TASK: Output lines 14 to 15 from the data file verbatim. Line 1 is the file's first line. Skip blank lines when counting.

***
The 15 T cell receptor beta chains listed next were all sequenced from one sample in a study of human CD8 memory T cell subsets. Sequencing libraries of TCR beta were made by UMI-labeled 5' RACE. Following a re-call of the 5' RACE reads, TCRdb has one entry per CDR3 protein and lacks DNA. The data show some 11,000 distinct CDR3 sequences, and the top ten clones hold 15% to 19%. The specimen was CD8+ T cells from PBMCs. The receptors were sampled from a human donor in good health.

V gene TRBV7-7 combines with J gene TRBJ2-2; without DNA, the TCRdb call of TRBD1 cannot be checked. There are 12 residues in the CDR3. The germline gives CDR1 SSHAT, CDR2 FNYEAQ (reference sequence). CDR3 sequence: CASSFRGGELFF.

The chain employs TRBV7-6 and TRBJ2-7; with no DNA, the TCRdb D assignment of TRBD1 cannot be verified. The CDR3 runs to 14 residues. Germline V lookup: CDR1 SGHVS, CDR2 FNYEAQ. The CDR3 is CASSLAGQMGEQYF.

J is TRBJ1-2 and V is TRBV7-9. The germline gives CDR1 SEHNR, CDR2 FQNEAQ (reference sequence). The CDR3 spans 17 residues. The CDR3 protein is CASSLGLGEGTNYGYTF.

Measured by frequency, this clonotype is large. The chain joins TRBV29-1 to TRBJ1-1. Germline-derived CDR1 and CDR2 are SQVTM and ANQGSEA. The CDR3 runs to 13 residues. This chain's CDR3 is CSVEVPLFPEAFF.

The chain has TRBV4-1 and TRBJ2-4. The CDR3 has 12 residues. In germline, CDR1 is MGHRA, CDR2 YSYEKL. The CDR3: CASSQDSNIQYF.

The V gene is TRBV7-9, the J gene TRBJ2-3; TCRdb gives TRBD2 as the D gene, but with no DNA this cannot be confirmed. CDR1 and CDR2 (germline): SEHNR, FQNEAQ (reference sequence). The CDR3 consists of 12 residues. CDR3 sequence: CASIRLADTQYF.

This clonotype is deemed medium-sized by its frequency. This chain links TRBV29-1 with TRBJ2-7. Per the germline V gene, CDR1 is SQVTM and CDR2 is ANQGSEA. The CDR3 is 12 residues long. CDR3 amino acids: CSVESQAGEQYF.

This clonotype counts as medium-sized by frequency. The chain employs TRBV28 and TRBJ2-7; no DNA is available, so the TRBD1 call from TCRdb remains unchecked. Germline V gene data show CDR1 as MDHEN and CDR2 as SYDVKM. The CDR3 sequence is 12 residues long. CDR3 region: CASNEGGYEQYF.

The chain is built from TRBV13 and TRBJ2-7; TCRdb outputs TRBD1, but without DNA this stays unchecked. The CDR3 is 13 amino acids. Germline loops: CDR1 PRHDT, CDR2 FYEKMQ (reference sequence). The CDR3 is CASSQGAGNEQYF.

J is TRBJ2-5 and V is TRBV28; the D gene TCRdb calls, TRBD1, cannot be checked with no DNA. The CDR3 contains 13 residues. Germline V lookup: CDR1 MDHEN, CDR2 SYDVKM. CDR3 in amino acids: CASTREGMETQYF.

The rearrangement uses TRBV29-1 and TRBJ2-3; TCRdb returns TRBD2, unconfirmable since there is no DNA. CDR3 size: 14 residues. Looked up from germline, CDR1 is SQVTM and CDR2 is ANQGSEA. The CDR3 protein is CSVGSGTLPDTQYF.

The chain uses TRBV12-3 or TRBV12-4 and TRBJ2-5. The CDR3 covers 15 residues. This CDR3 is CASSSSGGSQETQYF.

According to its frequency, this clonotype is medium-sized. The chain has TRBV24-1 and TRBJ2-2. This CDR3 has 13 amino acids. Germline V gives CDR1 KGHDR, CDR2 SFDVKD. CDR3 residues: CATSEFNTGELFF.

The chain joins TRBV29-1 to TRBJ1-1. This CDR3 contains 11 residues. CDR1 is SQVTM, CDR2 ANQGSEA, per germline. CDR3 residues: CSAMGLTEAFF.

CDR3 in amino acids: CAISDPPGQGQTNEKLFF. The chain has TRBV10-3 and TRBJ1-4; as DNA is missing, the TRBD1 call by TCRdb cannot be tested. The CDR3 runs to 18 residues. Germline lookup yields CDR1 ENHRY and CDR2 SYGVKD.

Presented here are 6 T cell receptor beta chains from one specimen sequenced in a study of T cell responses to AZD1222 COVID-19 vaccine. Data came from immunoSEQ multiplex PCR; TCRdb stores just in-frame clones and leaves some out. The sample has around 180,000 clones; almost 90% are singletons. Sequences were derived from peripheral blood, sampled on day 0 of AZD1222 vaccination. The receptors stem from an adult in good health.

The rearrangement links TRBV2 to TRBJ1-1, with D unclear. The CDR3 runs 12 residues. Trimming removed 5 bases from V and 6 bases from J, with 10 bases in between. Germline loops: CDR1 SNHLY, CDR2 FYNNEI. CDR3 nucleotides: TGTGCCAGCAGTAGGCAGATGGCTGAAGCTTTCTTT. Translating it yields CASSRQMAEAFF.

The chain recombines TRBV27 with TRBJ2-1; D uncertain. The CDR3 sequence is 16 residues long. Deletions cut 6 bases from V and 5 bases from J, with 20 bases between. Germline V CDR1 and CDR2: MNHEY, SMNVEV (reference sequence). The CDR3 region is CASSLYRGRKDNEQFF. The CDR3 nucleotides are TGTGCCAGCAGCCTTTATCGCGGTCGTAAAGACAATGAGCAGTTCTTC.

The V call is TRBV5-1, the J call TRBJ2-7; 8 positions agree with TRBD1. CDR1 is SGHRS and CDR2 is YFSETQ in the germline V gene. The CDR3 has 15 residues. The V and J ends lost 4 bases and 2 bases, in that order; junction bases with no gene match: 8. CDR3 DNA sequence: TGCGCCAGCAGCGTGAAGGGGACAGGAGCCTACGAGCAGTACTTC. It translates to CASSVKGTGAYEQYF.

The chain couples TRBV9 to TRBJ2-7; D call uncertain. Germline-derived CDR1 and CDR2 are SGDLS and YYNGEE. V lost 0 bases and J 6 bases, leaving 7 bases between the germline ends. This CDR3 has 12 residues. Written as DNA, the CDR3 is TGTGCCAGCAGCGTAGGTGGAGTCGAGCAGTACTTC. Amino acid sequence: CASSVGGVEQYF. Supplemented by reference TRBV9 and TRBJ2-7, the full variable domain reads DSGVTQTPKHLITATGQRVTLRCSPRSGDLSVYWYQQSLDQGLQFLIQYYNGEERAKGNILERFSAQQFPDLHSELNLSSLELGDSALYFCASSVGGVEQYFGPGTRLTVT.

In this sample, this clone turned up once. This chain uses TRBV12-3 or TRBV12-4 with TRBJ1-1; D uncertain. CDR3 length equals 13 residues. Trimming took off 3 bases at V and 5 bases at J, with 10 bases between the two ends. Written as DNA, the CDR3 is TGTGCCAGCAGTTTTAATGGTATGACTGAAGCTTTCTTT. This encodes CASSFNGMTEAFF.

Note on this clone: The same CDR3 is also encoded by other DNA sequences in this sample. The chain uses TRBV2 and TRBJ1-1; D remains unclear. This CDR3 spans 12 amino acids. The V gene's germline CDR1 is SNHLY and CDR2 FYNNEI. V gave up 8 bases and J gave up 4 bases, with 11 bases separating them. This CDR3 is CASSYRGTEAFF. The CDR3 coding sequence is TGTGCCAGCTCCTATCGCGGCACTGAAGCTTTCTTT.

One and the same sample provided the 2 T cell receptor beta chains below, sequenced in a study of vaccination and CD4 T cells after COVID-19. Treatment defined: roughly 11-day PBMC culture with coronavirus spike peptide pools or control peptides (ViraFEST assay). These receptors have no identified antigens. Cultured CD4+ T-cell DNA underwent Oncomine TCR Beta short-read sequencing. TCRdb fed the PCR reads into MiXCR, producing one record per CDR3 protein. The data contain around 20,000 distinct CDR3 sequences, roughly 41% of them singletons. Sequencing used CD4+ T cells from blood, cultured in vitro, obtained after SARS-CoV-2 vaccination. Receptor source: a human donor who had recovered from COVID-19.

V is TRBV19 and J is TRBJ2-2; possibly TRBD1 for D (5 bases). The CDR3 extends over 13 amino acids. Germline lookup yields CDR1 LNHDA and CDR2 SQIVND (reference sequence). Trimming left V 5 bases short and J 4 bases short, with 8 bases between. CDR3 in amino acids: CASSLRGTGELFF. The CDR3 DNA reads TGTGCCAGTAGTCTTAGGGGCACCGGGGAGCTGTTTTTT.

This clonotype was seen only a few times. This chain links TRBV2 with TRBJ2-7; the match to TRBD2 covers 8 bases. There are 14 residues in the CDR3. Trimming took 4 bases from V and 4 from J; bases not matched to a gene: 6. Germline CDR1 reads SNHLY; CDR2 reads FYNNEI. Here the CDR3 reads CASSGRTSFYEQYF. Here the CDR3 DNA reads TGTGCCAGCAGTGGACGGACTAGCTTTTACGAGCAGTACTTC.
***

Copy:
According to its frequency, this clonotype is medium-sized. The chain has TRBV24-1 and TRBJ2-2. This CDR3 has 13 amino acids. Germline V gives CDR1 KGHDR, CDR2 SFDVKD. CDR3 residues: CATSEFNTGELFF.

The chain joins TRBV29-1 to TRBJ1-1. This CDR3 contains 11 residues. CDR1 is SQVTM, CDR2 ANQGSEA, per germline. CDR3 residues: CSAMGLTEAFF.